In the North Indian temples they distribute small sugar balls, sugar candy, nuts or coconut sweets as Prasad. In Swami Narayan temples, they offer sweets during Deepavali in huge quantity (Annakut festival).
Kerala temples are famous for the sweet liquid called Payasam. This is rice based item but can be made with jack fruit or sago or vermicelli or pounded rice.
In south India Tirupati (in Adhra Pradesh) laddu is the most famous Prasad. In Tamil Nadu, Panchamirtham of Palani Murugan temple is unique. Both these prasadas give work to lot of people.
Equally famous is the Mahaprasad of Puri Jagannatha Temple. It has fifty six cooked and non- cooked items in its menu.
Mahalaxmi Temple (Mumbai), Shirdi Sai Baba Temple (Shirdi), Viswanatha temple (Kasi) are offering sugar balls as prasad. In many of the temples people buy it from outside shop and offer it to God and take it back.
How to take Prasad?
Always take the Prasad with your right hand. Never use left hand. Both hands may be used but place your right palm over left palm, bow your head, and then receive it. You should not throw anything on floor even if you don’t want it. You have to dispose them in the containers for it.
List of Unique Hindu Prasads:
Puri Jagannatha Temple: Maha (great or big) Prasad with 56 items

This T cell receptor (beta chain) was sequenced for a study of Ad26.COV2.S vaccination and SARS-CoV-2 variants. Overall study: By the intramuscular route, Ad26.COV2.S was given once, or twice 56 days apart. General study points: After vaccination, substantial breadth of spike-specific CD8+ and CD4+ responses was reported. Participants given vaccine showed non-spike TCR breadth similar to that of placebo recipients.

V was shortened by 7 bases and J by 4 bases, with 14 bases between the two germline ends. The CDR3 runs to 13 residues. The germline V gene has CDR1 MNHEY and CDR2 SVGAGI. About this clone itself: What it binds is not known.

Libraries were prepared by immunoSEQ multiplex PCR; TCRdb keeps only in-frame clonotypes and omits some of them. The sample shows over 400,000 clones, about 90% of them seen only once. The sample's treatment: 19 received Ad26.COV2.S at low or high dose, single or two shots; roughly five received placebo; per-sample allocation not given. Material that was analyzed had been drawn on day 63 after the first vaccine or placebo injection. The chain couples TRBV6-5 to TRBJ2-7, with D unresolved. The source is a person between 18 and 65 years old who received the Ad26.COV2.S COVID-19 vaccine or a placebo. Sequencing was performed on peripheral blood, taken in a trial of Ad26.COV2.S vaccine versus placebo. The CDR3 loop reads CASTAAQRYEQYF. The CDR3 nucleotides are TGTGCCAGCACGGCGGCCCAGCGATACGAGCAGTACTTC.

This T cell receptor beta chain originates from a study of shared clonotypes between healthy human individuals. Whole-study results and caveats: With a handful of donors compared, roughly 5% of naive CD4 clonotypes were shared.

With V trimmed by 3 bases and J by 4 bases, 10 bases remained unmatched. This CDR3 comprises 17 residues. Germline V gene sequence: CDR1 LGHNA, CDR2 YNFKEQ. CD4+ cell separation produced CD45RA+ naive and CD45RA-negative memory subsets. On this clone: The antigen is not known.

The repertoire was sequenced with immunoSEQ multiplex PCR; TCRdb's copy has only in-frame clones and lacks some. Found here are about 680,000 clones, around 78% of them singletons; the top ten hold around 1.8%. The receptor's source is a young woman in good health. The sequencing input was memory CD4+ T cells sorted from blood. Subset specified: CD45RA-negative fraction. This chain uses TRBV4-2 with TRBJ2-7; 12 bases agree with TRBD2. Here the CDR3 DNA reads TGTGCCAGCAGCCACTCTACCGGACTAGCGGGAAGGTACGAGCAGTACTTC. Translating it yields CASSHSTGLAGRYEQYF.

Tirupati Balaji temple:Ladoo and Appam
Palani Dandayutha pani Temple: Fruit Mixture (Panchamirtham)
North Indian Temples: Sugar Balls or sweets
Maharastrian Temples: Powa +Sugar+Coconut
Kerala Temples: Ney Appam (fried sweet flour item with butter)
Ganesh Temples: Modaka on special days
Hanuman Temples: Vada (made up of Urad Dal) in South India or Boondhi in North India.
Sabari Malai Ayyappan Temple: Aravanai sweet, Appam, Ghee from Cow’s butter
Sri Rangam: Coconut, Butter, Spinach
Tiruvarur Temple: Ney Murukku ( Fried Rice snack)
Tirukkannapuram: special Pongal (rice item)
Kancheepuram Varadaraja Perumal: Kanchi Type Idli (boiled rice cake with pepper)
Kollur Mookambika and Kutralam: Medicinal concoction with herbs
Chidambaram, Madurai Temples: Cooked Rice with Jeeraka
Irinjala kuda Bharatha Temple: Brinjal/Aubergine preparation
Vaishnava Devi in Kashmir: Puffed rice+coconut+sugar balls
Ambalapuza in Kerala: Milk Payasam.
In Tamil Nadu, during Navaratri festival and Markazi (Month Margsirsha) Bhajans, Sundal is distributed. On the Saraswati Puja/Vijayadasami day Sundal+Vada+ Sweet Pongal are distributed.
This is not a comprehensive list. Each temple has got its own Madappalli (kitchen) and its own traditional menu. Anything can be a Prasad once it is offered at the feet of God. Hinduism is a colourful religion. There is no place for monotony. Variety is the spice of life (loko binna ruchi:), says Kalidasa. Hindus see god even in variety of food items.
Sweet Pongal for the Goddess in Kerala